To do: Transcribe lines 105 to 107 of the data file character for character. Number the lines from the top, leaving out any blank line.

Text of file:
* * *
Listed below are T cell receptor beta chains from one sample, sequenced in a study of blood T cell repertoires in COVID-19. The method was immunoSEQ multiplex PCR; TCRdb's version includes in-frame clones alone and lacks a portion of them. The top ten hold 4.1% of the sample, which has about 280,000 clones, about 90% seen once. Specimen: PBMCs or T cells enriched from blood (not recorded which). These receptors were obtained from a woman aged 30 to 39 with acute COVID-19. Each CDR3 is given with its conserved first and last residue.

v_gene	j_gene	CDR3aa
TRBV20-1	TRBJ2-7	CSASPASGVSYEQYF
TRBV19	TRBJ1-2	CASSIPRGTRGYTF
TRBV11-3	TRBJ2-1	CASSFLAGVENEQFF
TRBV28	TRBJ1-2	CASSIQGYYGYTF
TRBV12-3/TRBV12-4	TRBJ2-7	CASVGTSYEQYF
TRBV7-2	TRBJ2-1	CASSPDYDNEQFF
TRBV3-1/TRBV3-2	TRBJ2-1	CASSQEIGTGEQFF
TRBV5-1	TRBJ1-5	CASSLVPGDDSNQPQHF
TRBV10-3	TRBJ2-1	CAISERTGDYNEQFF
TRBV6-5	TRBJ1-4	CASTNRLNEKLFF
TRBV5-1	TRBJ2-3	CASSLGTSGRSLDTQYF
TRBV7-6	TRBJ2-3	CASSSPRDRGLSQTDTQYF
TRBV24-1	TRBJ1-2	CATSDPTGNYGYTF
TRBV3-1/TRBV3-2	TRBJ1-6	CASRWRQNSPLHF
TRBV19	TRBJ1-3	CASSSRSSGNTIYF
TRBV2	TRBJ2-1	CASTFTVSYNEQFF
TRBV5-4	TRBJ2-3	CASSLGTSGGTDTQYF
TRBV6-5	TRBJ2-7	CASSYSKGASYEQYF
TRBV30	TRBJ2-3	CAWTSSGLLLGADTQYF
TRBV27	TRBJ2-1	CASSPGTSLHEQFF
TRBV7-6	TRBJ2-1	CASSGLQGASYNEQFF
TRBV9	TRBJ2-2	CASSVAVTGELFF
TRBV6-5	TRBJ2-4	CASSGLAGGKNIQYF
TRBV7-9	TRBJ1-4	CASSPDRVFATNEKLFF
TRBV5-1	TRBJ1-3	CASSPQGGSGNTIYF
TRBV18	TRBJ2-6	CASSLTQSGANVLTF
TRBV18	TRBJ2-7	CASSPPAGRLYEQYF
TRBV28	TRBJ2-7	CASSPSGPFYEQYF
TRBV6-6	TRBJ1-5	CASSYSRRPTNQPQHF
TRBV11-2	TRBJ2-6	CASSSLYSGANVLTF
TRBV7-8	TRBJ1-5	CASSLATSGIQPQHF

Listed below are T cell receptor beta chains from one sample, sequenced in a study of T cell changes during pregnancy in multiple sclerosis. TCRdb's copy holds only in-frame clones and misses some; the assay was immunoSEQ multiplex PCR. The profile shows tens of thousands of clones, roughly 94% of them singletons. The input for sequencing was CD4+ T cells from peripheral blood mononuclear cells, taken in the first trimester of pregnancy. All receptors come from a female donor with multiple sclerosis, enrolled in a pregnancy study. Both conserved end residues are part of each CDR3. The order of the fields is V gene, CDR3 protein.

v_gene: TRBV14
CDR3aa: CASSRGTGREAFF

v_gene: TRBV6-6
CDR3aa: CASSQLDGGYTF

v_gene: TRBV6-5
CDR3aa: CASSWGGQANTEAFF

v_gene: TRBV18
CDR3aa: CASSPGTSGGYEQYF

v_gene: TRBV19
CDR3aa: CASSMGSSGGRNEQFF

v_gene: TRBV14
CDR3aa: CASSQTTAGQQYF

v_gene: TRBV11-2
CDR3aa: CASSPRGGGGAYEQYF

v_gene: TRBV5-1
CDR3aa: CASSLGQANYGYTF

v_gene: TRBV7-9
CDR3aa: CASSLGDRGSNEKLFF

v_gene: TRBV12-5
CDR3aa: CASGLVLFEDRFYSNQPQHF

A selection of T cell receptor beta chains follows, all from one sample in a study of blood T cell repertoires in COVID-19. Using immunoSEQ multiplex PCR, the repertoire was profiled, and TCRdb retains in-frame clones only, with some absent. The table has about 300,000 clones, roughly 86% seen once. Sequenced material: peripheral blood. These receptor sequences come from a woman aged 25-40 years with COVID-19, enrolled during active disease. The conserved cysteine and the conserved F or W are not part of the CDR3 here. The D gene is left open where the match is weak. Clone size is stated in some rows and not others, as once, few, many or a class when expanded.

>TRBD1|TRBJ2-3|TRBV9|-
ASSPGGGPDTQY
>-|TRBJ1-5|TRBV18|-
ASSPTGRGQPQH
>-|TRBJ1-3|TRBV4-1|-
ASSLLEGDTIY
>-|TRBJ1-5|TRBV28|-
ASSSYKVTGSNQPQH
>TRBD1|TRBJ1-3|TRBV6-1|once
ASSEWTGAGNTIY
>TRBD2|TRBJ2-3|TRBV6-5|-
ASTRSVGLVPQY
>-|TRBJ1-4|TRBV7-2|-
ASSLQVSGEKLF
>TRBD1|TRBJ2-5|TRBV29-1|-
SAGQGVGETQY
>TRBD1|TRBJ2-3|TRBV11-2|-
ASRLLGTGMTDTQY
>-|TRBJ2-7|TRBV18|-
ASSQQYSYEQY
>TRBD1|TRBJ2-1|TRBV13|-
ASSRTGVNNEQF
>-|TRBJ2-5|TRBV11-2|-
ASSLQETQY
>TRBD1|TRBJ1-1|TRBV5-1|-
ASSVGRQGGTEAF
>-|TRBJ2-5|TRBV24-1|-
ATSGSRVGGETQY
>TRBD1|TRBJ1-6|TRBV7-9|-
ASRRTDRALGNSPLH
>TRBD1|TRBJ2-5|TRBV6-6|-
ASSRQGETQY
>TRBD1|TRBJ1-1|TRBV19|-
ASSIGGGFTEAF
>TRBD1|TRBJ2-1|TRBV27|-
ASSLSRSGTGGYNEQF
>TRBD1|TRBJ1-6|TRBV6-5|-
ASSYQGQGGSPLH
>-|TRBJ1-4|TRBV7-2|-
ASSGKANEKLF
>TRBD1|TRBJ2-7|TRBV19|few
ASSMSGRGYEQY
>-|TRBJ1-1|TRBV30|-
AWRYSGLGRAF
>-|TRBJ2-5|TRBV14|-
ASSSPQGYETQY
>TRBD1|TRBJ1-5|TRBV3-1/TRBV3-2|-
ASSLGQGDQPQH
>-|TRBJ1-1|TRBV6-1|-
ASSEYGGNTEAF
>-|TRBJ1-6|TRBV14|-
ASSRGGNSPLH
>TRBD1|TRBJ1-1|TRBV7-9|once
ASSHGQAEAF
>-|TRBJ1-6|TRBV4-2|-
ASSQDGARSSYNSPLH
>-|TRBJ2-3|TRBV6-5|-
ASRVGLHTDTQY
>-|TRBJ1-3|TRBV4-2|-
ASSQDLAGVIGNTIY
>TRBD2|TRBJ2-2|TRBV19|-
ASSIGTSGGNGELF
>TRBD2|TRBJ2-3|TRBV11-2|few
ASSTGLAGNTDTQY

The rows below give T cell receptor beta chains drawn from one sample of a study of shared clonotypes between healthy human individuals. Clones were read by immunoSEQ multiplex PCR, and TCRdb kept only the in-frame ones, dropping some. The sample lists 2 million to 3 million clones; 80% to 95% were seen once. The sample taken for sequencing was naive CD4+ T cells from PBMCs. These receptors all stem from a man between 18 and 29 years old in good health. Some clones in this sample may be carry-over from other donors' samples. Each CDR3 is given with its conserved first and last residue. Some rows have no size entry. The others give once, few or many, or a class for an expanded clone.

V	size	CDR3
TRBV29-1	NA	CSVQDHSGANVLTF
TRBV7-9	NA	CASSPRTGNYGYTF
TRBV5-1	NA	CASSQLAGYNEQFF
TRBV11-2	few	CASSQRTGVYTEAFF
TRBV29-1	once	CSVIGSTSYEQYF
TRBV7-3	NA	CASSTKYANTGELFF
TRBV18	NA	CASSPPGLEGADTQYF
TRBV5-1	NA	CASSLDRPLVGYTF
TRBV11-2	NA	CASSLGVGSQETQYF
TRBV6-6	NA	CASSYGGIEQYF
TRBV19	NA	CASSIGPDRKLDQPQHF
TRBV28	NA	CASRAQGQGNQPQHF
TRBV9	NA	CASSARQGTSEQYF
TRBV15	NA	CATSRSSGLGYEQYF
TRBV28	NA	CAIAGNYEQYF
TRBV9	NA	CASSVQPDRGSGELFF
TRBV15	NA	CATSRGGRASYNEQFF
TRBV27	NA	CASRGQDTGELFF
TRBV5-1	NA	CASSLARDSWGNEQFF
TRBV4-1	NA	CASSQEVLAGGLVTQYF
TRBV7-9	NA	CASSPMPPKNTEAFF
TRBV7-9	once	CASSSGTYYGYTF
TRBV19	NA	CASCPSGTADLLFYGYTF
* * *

ASSEYGGNTEAF
>-|TRBJ1-6|TRBV14|-
ASSRGGNSPLH